I wouldn't pay $10 for either one of those saws, even if they were in just out of the box condition. They scream when you run them, are way under powered for all but the smallest of projects, the miter slots are not the standard 3/4 X 3/8 size, a DADO blade cannot be used full width on them, not even a smaller diameter dado blade, and the fences are never accurate. Need I say more?
For a new woodworker on a tight budget, I would suggest that you look for a Delta Contractor Saw.
Before buying, make sure it cuts, isn't too heavily rusted, and is complete, and check underneath it for any broken parts, especially the trunions (blade arbor mountings and tilt mechanism slides). The top should be cast iron. The table wings (both side wings will likely be sheet metal) and the arbor tilt pieces are also cast iron. These can break if the saw is ever thrown out of a truck or knocked over. The OEM fence could be steel or extruded aluminum. Either one is fine.
Any of the models in the 34-440 series or similar are essentially the same and they are very plentiful. (I think they incremented the model number one count for each year they were being made) They have a 1 1/2 hp induction motor on the back with a belt to the blade arbor and they come with a stand built-in so a separate stand is not needed. A lot of these saws were being made and sold 20-50 years ago and they are a very reliable saw to this day. A relatively clean one of these saws can be found complete with a usable fence and miter gauge for $100-200. For very clean and good condition I would even be willing to go a little higher in price. A lightly rusted top can be cleaned up as long as there is no deep pitting. Most of these saws have a specially designed dual voltage motor that is 1 1/2 hp when connected to 120 volt power, but will produce a full 2 hp when connected for 240 volt power. The limited power was so the contractor could take the saw to the job sit and it would run on a 120 volt 15 amp circuit, but if he was using it in his shop he could change it for 240 volt use and gain the extra 1/2 hp when connected for 240 volt power. The OEM fence on these saw isn't the best, but it will do a new user well for years if it isn't damaged, and it can be replaced later if the need arises for a better one. I'm still using the same miter gauges that come with these saws, which were standard issue with all Delta 10" saws made for well over 60 years.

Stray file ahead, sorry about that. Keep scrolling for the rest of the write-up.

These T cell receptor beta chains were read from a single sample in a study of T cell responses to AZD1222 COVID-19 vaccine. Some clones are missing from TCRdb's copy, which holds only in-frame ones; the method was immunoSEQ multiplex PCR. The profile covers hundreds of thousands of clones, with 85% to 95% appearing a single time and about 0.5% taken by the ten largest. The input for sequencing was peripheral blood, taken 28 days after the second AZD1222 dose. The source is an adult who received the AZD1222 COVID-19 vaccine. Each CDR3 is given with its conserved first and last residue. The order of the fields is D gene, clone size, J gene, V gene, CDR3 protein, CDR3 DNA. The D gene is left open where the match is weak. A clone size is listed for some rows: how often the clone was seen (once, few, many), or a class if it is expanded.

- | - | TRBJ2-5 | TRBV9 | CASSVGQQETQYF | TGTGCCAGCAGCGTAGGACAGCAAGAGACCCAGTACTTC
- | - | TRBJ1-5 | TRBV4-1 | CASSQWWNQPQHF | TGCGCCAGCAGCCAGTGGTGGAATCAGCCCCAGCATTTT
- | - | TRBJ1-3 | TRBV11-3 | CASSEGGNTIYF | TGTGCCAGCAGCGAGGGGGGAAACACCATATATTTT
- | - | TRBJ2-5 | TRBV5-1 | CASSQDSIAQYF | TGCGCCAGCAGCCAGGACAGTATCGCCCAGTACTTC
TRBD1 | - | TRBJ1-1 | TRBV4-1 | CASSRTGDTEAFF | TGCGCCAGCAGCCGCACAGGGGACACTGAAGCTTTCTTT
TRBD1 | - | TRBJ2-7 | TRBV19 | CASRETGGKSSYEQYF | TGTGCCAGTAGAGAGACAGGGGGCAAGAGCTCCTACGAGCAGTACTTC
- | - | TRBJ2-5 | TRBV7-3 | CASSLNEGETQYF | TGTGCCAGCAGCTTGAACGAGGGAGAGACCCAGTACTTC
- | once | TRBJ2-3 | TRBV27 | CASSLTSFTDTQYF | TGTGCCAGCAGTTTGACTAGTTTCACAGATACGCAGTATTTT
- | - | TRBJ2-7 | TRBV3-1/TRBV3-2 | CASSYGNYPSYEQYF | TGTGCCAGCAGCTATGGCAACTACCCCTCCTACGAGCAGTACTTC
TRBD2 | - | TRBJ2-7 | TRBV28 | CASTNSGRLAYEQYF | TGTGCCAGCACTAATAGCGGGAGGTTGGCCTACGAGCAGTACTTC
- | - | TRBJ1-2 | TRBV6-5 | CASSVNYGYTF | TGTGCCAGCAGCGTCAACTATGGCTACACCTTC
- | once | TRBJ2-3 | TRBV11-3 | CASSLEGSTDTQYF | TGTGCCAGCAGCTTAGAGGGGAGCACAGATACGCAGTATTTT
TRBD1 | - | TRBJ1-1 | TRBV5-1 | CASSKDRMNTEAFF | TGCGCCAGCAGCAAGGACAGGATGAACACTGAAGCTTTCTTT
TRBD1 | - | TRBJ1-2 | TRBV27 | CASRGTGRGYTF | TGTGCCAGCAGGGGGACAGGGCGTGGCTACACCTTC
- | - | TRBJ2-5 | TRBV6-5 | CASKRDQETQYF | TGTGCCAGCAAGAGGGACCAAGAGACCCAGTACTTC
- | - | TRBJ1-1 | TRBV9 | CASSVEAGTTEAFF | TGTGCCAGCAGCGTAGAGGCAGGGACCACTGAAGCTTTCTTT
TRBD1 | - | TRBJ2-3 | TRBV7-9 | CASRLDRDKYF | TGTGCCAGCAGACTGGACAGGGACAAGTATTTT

These saws have the standard 3/4 X 3/8" miter slots (something that those $100 saws that you are looking at don't) so standard jigs can be purchased that will fit and work well on them and their 5/8" arbor shaft is long enough to take a DADO set and standard 10" diameter blades. Their biggest failure is that there is no really good way to control the saw dust, since the case/frame of the saw is completely open on the bottom and back. An optional (non Delta) cloth bag is available today that can be attached under the saw that will catch much, but not all of the saw dust.
I found and bought a 34-444 model of this saw for my son, cleaned it up a bit, changed the motor wiring for 240 volt, and put a new saw blade on it. The top was slightly rusty so some rubbing with a Skotch Brite pad and WD-40 was used to clean it up. I also adjusted the blade to be parallel with the miter slots and adjusted the fence to be parallel with the blade. After clean-up I waxed the exposed cast iron with several coats of Johnsons Paste Wax to minimize future rusting and make wood slide across it easily.
His saw now cuts just as accurate as my Unisaw and he has yet to bog down the 2 hp motor doing any and all of his house remodeling. The motor is an induction motor, not the universal (drill motor) type that is in those $100 saws that scream when you use them. It's relatively quiet in comparison and will likely last another 40 years.
Central North Carolina
Last edited by CharleyL; 01-04-2019 at 12:10 PM.